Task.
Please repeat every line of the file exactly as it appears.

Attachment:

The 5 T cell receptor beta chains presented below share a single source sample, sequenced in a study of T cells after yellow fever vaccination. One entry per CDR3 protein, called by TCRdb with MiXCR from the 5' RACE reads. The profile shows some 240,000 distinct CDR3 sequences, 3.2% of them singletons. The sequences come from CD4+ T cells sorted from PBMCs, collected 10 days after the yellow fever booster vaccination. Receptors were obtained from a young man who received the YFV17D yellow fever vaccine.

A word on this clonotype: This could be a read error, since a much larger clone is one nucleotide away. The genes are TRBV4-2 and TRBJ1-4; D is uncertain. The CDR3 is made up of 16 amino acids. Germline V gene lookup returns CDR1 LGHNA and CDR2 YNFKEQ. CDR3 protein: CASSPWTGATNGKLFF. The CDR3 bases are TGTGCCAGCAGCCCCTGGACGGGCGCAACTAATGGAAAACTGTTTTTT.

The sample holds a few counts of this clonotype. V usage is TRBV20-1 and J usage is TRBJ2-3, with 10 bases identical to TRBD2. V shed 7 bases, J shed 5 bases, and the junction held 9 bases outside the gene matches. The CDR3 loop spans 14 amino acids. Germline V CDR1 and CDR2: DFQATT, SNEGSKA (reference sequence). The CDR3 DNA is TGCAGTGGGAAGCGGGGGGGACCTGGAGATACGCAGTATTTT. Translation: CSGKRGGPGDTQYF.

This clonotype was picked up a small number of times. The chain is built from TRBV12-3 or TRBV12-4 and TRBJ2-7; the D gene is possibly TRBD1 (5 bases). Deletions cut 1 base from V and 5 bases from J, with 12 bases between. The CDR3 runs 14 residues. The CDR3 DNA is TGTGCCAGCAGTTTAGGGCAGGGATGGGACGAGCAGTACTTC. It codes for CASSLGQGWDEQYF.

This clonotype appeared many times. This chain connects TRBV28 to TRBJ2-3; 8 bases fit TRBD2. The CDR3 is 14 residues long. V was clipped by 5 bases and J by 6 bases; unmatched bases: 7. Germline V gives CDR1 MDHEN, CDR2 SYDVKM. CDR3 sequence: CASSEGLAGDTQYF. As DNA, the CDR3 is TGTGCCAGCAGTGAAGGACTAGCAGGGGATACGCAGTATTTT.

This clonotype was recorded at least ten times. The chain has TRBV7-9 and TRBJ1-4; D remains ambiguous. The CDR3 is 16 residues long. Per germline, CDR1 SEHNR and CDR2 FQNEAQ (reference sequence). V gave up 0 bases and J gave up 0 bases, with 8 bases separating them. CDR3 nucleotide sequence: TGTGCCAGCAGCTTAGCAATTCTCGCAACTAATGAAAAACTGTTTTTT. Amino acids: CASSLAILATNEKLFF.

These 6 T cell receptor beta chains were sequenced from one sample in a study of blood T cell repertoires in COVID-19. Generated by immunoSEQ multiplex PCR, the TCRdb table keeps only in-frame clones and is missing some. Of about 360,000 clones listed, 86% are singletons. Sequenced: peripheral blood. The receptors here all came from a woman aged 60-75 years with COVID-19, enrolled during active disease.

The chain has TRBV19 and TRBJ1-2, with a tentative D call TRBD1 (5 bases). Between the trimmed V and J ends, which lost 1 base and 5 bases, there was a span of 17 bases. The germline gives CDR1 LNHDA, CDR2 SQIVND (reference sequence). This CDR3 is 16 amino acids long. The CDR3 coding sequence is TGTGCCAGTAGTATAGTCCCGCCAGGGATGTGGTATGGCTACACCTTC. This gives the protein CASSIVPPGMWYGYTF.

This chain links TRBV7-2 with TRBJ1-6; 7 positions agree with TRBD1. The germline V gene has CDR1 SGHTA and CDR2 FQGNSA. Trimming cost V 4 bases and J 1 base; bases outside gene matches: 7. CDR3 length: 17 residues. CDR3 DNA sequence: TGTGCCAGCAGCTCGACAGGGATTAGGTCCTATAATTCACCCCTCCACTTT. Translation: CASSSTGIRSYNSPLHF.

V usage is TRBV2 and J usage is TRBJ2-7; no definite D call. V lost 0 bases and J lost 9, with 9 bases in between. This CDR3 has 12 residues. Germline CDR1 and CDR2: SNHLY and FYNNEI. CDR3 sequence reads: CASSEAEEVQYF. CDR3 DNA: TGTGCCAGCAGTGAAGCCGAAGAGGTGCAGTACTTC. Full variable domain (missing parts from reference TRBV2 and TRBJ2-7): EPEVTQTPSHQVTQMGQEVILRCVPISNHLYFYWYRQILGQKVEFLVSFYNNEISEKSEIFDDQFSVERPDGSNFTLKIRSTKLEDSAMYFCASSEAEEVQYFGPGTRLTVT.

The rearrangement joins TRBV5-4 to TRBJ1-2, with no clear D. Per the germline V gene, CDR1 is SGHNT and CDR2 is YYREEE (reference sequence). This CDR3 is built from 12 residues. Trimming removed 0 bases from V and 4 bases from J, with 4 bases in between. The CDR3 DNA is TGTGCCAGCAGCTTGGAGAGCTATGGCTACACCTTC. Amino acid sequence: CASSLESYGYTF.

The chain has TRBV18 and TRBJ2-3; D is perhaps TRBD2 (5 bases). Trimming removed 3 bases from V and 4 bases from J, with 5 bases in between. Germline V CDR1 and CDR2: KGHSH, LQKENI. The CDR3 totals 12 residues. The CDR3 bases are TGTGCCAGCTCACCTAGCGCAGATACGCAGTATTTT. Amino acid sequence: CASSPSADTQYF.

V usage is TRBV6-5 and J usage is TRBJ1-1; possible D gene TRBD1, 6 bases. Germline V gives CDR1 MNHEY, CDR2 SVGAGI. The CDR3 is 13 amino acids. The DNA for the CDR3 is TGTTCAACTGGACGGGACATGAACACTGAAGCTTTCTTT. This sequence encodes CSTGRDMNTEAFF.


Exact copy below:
The 5 T cell receptor beta chains presented below share a single source sample, sequenced in a study of T cells after yellow fever vaccination. One entry per CDR3 protein, called by TCRdb with MiXCR from the 5' RACE reads. The profile shows some 240,000 distinct CDR3 sequences, 3.2% of them singletons. The sequences come from CD4+ T cells sorted from PBMCs, collected 10 days after the yellow fever booster vaccination. Receptors were obtained from a young man who received the YFV17D yellow fever vaccine.

A word on this clonotype: This could be a read error, since a much larger clone is one nucleotide away. The genes are TRBV4-2 and TRBJ1-4; D is uncertain. The CDR3 is made up of 16 amino acids. Germline V gene lookup returns CDR1 LGHNA and CDR2 YNFKEQ. CDR3 protein: CASSPWTGATNGKLFF. The CDR3 bases are TGTGCCAGCAGCCCCTGGACGGGCGCAACTAATGGAAAACTGTTTTTT.

The sample holds a few counts of this clonotype. V usage is TRBV20-1 and J usage is TRBJ2-3, with 10 bases identical to TRBD2. V shed 7 bases, J shed 5 bases, and the junction held 9 bases outside the gene matches. The CDR3 loop spans 14 amino acids. Germline V CDR1 and CDR2: DFQATT, SNEGSKA (reference sequence). The CDR3 DNA is TGCAGTGGGAAGCGGGGGGGACCTGGAGATACGCAGTATTTT. Translation: CSGKRGGPGDTQYF.

This clonotype was picked up a small number of times. The chain is built from TRBV12-3 or TRBV12-4 and TRBJ2-7; the D gene is possibly TRBD1 (5 bases). Deletions cut 1 base from V and 5 bases from J, with 12 bases between. The CDR3 runs 14 residues. The CDR3 DNA is TGTGCCAGCAGTTTAGGGCAGGGATGGGACGAGCAGTACTTC. It codes for CASSLGQGWDEQYF.

This clonotype appeared many times. This chain connects TRBV28 to TRBJ2-3; 8 bases fit TRBD2. The CDR3 is 14 residues long. V was clipped by 5 bases and J by 6 bases; unmatched bases: 7. Germline V gives CDR1 MDHEN, CDR2 SYDVKM. CDR3 sequence: CASSEGLAGDTQYF. As DNA, the CDR3 is TGTGCCAGCAGTGAAGGACTAGCAGGGGATACGCAGTATTTT.

This clonotype was recorded at least ten times. The chain has TRBV7-9 and TRBJ1-4; D remains ambiguous. The CDR3 is 16 residues long. Per germline, CDR1 SEHNR and CDR2 FQNEAQ (reference sequence). V gave up 0 bases and J gave up 0 bases, with 8 bases separating them. CDR3 nucleotide sequence: TGTGCCAGCAGCTTAGCAATTCTCGCAACTAATGAAAAACTGTTTTTT. Amino acids: CASSLAILATNEKLFF.

These 6 T cell receptor beta chains were sequenced from one sample in a study of blood T cell repertoires in COVID-19. Generated by immunoSEQ multiplex PCR, the TCRdb table keeps only in-frame clones and is missing some. Of about 360,000 clones listed, 86% are singletons. Sequenced: peripheral blood. The receptors here all came from a woman aged 60-75 years with COVID-19, enrolled during active disease.

The chain has TRBV19 and TRBJ1-2, with a tentative D call TRBD1 (5 bases). Between the trimmed V and J ends, which lost 1 base and 5 bases, there was a span of 17 bases. The germline gives CDR1 LNHDA, CDR2 SQIVND (reference sequence). This CDR3 is 16 amino acids long. The CDR3 coding sequence is TGTGCCAGTAGTATAGTCCCGCCAGGGATGTGGTATGGCTACACCTTC. This gives the protein CASSIVPPGMWYGYTF.

This chain links TRBV7-2 with TRBJ1-6; 7 positions agree with TRBD1. The germline V gene has CDR1 SGHTA and CDR2 FQGNSA. Trimming cost V 4 bases and J 1 base; bases outside gene matches: 7. CDR3 length: 17 residues. CDR3 DNA sequence: TGTGCCAGCAGCTCGACAGGGATTAGGTCCTATAATTCACCCCTCCACTTT. Translation: CASSSTGIRSYNSPLHF.

V usage is TRBV2 and J usage is TRBJ2-7; no definite D call. V lost 0 bases and J lost 9, with 9 bases in between. This CDR3 has 12 residues. Germline CDR1 and CDR2: SNHLY and FYNNEI. CDR3 sequence reads: CASSEAEEVQYF. CDR3 DNA: TGTGCCAGCAGTGAAGCCGAAGAGGTGCAGTACTTC. Full variable domain (missing parts from reference TRBV2 and TRBJ2-7): EPEVTQTPSHQVTQMGQEVILRCVPISNHLYFYWYRQILGQKVEFLVSFYNNEISEKSEIFDDQFSVERPDGSNFTLKIRSTKLEDSAMYFCASSEAEEVQYFGPGTRLTVT.

The rearrangement joins TRBV5-4 to TRBJ1-2, with no clear D. Per the germline V gene, CDR1 is SGHNT and CDR2 is YYREEE (reference sequence). This CDR3 is built from 12 residues. Trimming removed 0 bases from V and 4 bases from J, with 4 bases in between. The CDR3 DNA is TGTGCCAGCAGCTTGGAGAGCTATGGCTACACCTTC. Amino acid sequence: CASSLESYGYTF.

The chain has TRBV18 and TRBJ2-3; D is perhaps TRBD2 (5 bases). Trimming removed 3 bases from V and 4 bases from J, with 5 bases in between. Germline V CDR1 and CDR2: KGHSH, LQKENI. The CDR3 totals 12 residues. The CDR3 bases are TGTGCCAGCTCACCTAGCGCAGATACGCAGTATTTT. Amino acid sequence: CASSPSADTQYF.

V usage is TRBV6-5 and J usage is TRBJ1-1; possible D gene TRBD1, 6 bases. Germline V gives CDR1 MNHEY, CDR2 SVGAGI. The CDR3 is 13 amino acids. The DNA for the CDR3 is TGTTCAACTGGACGGGACATGAACACTGAAGCTTTCTTT. This sequence encodes CSTGRDMNTEAFF.